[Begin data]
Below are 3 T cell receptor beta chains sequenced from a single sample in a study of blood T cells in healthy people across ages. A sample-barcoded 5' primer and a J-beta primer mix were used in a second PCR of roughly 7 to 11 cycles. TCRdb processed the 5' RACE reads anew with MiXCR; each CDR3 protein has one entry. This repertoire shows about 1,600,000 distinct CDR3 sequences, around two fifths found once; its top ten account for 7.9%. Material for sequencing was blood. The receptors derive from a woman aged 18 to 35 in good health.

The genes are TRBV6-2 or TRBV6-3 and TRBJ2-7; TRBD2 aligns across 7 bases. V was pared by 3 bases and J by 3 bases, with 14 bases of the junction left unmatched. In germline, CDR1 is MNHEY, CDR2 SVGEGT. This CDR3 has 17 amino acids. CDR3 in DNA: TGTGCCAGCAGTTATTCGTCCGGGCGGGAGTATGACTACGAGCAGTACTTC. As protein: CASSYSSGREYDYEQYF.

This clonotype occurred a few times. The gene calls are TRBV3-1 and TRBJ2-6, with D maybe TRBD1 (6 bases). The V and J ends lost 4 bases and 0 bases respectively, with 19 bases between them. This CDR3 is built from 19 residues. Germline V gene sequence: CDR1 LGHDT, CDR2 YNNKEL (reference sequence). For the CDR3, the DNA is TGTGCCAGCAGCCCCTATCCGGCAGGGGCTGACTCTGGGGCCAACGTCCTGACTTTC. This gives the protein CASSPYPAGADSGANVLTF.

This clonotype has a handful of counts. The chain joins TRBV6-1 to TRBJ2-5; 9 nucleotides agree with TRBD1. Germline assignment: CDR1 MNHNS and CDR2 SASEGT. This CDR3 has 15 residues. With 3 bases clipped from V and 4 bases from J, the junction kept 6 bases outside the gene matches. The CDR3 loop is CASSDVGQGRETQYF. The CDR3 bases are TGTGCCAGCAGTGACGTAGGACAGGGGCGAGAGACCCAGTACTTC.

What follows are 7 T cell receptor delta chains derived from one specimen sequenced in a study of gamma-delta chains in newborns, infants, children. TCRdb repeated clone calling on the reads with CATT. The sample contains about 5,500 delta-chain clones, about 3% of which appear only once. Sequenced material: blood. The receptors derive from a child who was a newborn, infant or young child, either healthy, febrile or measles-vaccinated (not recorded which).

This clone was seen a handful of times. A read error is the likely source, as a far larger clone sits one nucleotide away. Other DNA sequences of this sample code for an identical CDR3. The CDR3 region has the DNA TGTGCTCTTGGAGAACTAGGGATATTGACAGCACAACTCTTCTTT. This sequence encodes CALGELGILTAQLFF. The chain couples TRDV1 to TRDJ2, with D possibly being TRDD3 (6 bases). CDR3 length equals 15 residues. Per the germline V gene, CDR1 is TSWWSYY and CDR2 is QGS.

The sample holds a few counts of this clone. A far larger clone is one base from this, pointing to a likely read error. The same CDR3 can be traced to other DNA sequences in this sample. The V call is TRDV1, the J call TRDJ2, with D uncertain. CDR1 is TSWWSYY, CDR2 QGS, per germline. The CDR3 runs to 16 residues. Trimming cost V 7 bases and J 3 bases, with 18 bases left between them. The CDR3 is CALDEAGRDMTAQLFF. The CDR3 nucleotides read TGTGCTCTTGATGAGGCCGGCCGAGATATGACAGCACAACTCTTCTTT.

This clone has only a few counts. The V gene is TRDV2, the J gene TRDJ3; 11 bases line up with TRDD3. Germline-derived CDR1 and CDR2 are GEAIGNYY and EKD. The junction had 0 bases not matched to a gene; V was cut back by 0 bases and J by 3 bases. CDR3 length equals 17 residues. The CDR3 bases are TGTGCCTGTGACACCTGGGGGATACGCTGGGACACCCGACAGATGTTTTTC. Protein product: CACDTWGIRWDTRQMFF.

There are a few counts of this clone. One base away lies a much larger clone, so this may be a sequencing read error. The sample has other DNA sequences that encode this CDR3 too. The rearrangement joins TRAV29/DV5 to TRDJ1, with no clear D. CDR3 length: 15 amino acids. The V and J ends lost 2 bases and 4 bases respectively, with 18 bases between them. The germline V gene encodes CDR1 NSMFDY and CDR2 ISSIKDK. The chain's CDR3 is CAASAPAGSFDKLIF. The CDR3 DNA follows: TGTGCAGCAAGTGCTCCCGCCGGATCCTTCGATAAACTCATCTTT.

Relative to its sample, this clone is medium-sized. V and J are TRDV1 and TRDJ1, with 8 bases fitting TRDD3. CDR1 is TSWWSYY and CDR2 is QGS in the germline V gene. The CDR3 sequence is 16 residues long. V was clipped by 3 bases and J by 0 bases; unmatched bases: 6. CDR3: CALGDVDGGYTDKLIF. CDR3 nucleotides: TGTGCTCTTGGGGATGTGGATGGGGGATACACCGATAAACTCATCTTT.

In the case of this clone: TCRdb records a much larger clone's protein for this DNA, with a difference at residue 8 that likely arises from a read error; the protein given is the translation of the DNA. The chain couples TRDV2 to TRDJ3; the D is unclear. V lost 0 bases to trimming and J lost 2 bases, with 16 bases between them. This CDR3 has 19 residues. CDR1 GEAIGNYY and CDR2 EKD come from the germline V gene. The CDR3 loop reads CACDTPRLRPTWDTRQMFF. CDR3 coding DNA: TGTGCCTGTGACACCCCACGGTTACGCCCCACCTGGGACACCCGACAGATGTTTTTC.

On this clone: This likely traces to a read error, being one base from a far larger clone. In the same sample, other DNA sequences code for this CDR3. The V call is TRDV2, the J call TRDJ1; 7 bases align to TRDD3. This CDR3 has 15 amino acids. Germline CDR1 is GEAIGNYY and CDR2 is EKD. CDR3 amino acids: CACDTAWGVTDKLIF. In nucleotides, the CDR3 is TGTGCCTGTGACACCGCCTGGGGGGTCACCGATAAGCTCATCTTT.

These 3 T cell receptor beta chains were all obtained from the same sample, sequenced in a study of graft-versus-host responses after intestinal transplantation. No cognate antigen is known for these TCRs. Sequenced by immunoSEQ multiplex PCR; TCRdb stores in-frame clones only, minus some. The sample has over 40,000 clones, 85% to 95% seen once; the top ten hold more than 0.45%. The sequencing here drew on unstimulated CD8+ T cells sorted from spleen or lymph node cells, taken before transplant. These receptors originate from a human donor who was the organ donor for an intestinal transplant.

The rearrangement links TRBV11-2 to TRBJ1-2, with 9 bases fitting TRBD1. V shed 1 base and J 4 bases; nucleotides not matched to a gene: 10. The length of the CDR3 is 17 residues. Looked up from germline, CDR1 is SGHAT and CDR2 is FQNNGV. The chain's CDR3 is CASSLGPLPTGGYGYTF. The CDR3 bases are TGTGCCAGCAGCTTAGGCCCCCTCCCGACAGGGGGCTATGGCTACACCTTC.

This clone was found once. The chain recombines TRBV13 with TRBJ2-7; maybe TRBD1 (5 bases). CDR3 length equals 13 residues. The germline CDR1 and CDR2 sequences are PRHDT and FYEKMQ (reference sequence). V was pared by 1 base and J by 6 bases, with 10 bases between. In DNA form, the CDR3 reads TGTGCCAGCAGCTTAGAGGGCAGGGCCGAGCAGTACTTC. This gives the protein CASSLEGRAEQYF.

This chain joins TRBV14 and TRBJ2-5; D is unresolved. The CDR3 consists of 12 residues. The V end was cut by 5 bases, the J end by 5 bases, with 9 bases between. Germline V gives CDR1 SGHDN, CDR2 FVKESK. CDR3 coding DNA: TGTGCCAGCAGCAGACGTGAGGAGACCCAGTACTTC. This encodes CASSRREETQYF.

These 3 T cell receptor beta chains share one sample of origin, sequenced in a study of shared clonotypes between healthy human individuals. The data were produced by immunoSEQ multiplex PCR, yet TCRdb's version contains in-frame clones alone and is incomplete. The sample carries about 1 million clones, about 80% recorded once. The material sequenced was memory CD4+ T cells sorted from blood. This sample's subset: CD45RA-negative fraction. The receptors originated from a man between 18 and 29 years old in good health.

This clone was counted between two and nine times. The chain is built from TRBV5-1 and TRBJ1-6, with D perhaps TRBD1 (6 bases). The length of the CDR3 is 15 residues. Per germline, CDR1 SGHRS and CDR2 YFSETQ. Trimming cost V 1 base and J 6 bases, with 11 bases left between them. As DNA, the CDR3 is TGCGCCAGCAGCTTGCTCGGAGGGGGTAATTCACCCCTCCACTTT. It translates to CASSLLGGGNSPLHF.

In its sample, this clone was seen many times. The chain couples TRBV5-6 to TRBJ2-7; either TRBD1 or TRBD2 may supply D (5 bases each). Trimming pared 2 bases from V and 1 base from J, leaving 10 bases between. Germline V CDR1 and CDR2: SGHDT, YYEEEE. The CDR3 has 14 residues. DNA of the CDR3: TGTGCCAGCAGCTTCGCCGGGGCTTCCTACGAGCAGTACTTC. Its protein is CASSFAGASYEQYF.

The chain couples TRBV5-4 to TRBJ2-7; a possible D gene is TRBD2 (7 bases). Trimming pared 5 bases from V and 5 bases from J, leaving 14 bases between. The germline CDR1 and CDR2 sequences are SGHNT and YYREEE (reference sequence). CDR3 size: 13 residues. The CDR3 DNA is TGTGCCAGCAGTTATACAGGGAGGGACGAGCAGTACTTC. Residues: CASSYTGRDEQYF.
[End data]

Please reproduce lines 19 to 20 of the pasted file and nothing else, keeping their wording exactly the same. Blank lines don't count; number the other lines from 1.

In its sample, this clone was seen many times. The chain couples TRBV5-6 to TRBJ2-7; either TRBD1 or TRBD2 may supply D (5 bases each). Trimming pared 2 bases from V and 1 base from J, leaving 10 bases between. Germline V CDR1 and CDR2: SGHDT, YYEEEE. The CDR3 has 14 residues. DNA of the CDR3: TGTGCCAGCAGCTTCGCCGGGGCTTCCTACGAGCAGTACTTC. Its protein is CASSFAGASYEQYF.

The chain couples TRBV5-4 to TRBJ2-7; a possible D gene is TRBD2 (7 bases). Trimming pared 5 bases from V and 5 bases from J, leaving 14 bases between. The germline CDR1 and CDR2 sequences are SGHNT and YYREEE (reference sequence). CDR3 size: 13 residues. The CDR3 DNA is TGTGCCAGCAGTTATACAGGGAGGGACGAGCAGTACTTC. Residues: CASSYTGRDEQYF.